Written by Tod Tompkins
In late October, (relatively) new Federal CIO Steven VanRoekel made his first major public appearance to debut his “Future First” initiative. Expanding on former Federal CIO Vivek Kundra’s “Cloud First” policy, “Future First” will “jumpstart the government’s adoption of new technologies and approaches.” The ultimate goals of this initiative – which should unquestionably be the government’s focus – are to yield a higher return on IT investments, increase productivity and improve the way the government interacts with citizens. Mr. VanRoekel envisioned the possibility of “XML First,” “Web Services First,” and “Virtualize First.” First, first, first… (The written remarks from this speech can be found here.)
He also discussed the idea of a “Shared First” program aimed at eliminating waste and duplication to shift to “commodity IT, leverage technology, procurement and best practices across the whole of government, and build on existing investments rather than re-inventing the wheel.” Building on existing investments rather than re-inventing the wheel – this is the heart of the idea and is really what should be the focal point, especially given the immediate requirements for budget cuts.
What better way to leverage existing investments than to migrate the legacy systems and applications that have been powering government for years – often decades – to newer platforms, rather than scrapping them and starting from scratch. As an example (and I know I am getting down in the weeds) COBOL – a programming language that has been around since the Founding Fathers (I jest) – currently processes 70% of the world’s data and the average American interacts with a COBOL program 13 times per day (more facts can be found here). A simple COBOL migration to a newer platform can increase operational efficiency and save millions of dollars in the process. A Defense Department agency recently reduced its yearly mainframe costs from $12 million to $3 million per year.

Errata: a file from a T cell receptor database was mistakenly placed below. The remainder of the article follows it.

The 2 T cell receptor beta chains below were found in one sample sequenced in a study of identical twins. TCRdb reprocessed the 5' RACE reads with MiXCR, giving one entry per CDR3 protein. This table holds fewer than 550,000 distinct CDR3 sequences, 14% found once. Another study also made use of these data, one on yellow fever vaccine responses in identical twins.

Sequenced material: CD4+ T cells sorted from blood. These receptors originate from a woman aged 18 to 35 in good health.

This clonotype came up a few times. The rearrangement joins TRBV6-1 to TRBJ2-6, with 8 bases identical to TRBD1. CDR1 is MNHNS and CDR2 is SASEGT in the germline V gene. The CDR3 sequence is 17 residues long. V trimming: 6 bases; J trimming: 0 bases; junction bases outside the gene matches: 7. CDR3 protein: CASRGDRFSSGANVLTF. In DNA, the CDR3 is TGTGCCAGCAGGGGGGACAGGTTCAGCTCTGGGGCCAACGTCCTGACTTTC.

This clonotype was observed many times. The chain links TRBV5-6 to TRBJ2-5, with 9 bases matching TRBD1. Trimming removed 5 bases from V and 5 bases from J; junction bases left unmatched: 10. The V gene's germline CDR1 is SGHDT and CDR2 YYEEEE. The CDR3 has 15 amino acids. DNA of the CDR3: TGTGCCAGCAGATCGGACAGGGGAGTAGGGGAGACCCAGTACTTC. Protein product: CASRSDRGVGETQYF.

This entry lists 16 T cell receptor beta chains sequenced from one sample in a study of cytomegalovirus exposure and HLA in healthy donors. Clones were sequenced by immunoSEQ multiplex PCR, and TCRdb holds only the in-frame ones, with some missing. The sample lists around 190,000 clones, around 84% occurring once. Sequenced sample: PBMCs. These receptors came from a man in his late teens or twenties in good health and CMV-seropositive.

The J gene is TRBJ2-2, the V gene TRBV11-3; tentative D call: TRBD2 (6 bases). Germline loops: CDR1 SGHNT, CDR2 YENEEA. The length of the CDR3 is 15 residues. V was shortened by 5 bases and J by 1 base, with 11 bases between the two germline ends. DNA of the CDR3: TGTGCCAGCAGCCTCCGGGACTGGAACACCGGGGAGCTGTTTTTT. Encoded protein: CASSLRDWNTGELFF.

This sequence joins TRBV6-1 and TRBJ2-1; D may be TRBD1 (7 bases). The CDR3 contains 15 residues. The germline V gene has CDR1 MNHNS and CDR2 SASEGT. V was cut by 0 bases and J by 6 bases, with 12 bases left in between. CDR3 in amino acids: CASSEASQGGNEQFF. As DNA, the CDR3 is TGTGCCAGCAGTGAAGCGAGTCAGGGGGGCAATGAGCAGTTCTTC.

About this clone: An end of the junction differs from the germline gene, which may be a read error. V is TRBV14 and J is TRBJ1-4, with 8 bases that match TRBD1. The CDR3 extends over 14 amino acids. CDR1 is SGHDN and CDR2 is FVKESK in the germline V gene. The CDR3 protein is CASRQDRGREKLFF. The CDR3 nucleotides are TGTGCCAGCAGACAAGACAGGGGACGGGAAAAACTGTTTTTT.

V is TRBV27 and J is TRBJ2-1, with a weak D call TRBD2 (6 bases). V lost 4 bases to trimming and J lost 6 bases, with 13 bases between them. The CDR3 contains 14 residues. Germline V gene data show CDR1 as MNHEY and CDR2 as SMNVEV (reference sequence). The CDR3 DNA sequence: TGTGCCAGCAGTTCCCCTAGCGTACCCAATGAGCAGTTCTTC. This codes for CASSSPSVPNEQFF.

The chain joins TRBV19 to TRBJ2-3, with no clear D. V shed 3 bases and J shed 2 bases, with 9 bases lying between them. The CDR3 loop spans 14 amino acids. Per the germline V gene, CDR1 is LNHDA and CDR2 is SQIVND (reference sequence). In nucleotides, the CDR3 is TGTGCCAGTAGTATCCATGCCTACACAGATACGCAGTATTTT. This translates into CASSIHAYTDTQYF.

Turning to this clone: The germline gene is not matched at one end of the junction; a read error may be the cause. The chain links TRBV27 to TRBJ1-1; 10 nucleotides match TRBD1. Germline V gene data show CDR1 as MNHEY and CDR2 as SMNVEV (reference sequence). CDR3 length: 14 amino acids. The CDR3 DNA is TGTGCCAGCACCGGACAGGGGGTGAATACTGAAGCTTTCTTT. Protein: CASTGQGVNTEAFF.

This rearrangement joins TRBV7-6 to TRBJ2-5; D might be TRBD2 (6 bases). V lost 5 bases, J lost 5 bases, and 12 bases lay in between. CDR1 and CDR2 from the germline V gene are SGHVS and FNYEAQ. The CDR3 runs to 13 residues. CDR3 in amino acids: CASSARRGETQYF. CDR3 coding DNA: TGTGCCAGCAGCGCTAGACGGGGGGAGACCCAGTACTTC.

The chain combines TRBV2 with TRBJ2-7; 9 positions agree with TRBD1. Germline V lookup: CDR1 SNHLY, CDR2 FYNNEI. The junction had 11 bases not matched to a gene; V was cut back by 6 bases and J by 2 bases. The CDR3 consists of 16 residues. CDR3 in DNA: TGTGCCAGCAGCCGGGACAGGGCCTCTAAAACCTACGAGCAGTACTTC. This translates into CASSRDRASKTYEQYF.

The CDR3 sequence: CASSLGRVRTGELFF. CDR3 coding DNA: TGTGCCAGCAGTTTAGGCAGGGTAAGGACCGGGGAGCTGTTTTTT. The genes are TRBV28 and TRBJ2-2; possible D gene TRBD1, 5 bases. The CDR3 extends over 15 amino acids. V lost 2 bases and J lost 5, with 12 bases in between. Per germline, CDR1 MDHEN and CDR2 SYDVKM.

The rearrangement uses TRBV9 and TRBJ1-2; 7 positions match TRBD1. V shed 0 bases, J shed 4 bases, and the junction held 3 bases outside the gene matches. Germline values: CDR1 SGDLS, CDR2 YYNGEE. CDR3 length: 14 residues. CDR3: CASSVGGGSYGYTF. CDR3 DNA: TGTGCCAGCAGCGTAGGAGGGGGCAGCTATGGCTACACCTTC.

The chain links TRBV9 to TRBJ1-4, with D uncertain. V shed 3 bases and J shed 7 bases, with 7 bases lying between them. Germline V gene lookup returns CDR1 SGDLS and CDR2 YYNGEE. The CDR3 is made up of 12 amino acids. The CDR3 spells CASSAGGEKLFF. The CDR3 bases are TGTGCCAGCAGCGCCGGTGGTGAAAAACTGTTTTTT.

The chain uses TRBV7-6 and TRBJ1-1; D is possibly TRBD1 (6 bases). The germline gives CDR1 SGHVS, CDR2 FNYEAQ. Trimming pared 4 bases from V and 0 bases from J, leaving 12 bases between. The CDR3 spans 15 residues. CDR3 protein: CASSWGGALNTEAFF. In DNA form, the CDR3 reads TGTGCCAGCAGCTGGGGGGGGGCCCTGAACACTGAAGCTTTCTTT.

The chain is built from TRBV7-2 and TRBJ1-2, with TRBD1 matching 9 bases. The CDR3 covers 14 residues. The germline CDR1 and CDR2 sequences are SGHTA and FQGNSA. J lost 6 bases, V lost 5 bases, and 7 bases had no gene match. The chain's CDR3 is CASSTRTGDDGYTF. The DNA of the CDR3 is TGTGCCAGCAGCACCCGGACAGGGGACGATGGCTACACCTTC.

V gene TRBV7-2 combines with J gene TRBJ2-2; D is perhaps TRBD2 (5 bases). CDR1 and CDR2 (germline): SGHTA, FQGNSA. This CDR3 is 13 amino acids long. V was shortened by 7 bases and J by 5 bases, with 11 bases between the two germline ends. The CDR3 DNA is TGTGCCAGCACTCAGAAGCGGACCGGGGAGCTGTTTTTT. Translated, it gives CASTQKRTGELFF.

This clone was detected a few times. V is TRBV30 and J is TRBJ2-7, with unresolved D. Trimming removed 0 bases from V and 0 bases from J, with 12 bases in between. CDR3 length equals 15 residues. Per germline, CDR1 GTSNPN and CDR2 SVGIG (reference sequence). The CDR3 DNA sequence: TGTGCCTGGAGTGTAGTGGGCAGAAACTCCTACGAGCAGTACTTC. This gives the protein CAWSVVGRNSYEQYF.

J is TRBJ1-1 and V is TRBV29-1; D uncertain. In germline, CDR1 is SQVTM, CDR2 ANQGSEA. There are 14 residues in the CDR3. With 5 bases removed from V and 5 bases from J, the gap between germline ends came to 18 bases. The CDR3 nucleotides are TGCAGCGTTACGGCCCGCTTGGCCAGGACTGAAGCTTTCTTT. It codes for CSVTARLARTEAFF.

I applaud Mr. VanRoekel for his vision and focus on making the government more efficient and effective. I support his approach and wish him the best of luck in his “Future First” push. I would, however, like to propose another “first” for consideration – “Cost Savings First.” What other “firsts” should the government consider pursuing? Please provide your feedback below or on our Facebook and Twitter sites.
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